"It was revolting and sad when the world said that deforestation was bad — we were told to come here and that we had to tear it down," said Mato Grosso's secretary of agriculture, Neldo Egon Weirich, 56, who moved here in 1978 and noted that to be eligible for loans to buy tractors and seed, a farmer had to clear 80 percent of his land.

He is proud to have turned Mato Grosso from a malarial zone into an agricultural powerhouse. "Mato Grosso is under a microscope — we know we have to do something," Mr. Weirich said. "But we can't just stop production."

Even today, settlers around the globe are buying or claiming cheap "useless" forest and transforming it into farmland.

Clearing away the trees is often the best way to declare and ensure ownership. Land that Mr. Carter has intentionally left forested for its environmental benefit has been intermittently overtaken by squatters — a common problem here. In parts of Southeast Asia, early experiments in paying landowners for preserving forest have been hampered because it is often unclear who owns, or controls, property.

There are various ideas about how to rein in deforestation.

Mr. Carter has started a landowners' environmental group, called Aliança da Terra, whose members agree to have their properties surveyed for good environmental practices and their forests tracked by satellite by scientists at the Amazon Institute for Environmental Research (IPAM), ensuring that they are not cultivating newly cleared land. Mr. Carter is currently negotiating with companies like McDonalds to purchase only from farms that have been certified.

The United Nations program, called Reducing Emissions from Deforestation and Forest Degradation or REDD, will reward countries that preserve forests with carbon credits that can be sold and turned into cash for forest owners through the global carbon market. The United Nations already gives such credits for cleaning factories and planting trees. Carbon credits are bought by companies or countries that have exceeded their emissions limits, as a way to balance their emissions budget.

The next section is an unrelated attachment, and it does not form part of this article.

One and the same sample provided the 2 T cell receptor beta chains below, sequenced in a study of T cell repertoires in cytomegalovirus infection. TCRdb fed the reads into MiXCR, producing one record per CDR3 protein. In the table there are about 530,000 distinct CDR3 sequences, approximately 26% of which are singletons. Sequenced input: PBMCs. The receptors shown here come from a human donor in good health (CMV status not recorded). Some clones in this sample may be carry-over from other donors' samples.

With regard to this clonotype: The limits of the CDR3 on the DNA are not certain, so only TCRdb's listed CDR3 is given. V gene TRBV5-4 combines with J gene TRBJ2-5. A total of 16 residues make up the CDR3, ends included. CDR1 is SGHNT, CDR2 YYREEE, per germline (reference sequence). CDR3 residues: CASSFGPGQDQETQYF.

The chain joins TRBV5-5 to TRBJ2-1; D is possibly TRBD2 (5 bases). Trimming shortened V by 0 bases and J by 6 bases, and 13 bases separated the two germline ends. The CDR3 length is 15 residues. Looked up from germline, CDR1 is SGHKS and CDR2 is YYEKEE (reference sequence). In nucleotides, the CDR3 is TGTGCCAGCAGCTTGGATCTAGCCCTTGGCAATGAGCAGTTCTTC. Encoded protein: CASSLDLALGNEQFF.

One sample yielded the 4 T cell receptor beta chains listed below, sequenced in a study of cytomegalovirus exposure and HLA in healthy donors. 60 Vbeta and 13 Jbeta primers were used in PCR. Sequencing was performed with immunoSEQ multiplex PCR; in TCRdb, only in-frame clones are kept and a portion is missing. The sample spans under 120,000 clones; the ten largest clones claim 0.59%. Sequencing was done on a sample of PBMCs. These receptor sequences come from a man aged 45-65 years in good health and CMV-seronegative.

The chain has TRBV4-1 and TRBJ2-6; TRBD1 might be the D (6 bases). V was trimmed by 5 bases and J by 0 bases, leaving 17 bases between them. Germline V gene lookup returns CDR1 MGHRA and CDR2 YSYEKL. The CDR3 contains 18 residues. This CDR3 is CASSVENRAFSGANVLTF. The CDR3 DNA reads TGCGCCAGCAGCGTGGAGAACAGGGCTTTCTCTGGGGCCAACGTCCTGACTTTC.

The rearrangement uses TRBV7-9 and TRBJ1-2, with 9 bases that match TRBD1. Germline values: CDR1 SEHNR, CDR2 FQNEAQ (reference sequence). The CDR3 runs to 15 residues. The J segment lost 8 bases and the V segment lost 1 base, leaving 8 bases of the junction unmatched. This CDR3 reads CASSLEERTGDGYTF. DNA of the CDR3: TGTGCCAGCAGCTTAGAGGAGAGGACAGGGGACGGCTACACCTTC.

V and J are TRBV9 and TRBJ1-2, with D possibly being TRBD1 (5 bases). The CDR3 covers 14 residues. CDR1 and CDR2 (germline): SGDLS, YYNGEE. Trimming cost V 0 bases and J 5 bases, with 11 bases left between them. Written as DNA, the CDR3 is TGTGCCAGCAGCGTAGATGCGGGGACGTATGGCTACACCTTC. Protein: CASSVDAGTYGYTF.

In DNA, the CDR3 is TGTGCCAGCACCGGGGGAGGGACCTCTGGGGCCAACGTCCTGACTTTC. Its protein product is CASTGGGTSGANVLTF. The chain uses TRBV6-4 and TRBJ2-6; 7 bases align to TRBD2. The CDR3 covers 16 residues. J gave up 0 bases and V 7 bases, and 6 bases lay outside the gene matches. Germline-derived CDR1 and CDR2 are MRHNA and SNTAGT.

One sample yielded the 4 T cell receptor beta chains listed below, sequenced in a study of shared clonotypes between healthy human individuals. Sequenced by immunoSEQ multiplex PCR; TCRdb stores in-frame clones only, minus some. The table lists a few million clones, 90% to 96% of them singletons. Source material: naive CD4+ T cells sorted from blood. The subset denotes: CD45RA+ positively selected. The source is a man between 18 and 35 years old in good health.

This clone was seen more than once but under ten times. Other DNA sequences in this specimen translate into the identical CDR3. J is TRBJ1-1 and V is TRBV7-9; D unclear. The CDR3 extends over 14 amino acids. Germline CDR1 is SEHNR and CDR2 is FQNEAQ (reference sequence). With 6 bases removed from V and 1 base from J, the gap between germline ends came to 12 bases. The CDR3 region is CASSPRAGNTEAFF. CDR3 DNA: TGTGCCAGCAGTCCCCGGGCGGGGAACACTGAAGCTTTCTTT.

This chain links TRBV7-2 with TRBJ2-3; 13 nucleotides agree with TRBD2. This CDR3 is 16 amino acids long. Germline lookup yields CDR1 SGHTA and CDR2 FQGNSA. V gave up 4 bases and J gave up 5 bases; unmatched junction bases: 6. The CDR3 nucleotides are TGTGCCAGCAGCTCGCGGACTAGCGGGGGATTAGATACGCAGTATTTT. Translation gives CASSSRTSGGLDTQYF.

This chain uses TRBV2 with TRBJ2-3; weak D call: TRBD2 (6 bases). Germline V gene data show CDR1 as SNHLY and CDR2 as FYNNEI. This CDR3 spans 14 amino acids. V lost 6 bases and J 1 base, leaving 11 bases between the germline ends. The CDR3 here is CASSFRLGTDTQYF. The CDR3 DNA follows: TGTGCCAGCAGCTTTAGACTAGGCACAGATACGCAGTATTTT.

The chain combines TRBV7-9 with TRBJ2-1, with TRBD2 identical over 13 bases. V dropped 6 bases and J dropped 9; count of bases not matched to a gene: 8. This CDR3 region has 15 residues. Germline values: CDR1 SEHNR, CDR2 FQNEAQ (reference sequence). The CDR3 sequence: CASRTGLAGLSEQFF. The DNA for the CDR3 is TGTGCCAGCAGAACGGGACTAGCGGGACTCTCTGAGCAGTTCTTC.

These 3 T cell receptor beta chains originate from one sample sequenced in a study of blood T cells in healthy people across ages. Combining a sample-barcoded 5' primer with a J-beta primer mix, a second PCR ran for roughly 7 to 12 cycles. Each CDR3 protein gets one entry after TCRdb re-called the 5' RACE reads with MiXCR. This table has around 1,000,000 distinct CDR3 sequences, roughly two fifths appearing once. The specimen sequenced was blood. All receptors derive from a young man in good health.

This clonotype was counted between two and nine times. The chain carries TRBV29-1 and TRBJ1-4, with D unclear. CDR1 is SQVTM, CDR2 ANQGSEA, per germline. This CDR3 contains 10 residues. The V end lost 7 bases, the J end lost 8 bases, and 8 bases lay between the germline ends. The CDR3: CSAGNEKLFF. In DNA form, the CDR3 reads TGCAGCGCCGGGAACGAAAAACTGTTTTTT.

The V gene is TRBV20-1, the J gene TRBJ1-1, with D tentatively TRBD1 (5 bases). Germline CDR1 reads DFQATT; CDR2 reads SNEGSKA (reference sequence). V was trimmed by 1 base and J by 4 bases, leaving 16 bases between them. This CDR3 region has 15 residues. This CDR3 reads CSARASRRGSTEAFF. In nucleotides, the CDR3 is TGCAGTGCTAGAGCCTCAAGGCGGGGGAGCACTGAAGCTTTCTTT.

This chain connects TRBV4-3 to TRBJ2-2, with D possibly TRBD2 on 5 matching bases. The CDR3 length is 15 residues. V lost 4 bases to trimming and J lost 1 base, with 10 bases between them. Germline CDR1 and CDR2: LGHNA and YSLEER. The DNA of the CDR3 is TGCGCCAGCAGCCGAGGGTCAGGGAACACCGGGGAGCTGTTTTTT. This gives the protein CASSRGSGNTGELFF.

Daniel Nepstad, a scientist at the Woods Hole Research Center, has mapped out large areas of the Amazon "pixel by pixel" to determine the land value if it was converted to raise cattle or grow soy, to help determine how much landowners should be paid to conserve forest. Most experts feel that landowners will accept lower prices as they realize the benefits of saving forest, like conserving water and burnishing their image with buyers.

Mr. Weirich, the agriculture secretary, said he was skeptical about that. But he, too, senses that there may for the first time be money in forest preservation and has recently decided to be certified by Aliança da Terra.

"We want to adopt practices that will put us ahead in the market," he said.

The initial offer Mr. Marcolini has from the environmental group is perhaps not enough to save the forest here. But, he said, if his land was in a more remote part of the Amazon, with less farming potential, "I'd take that offer and run with it."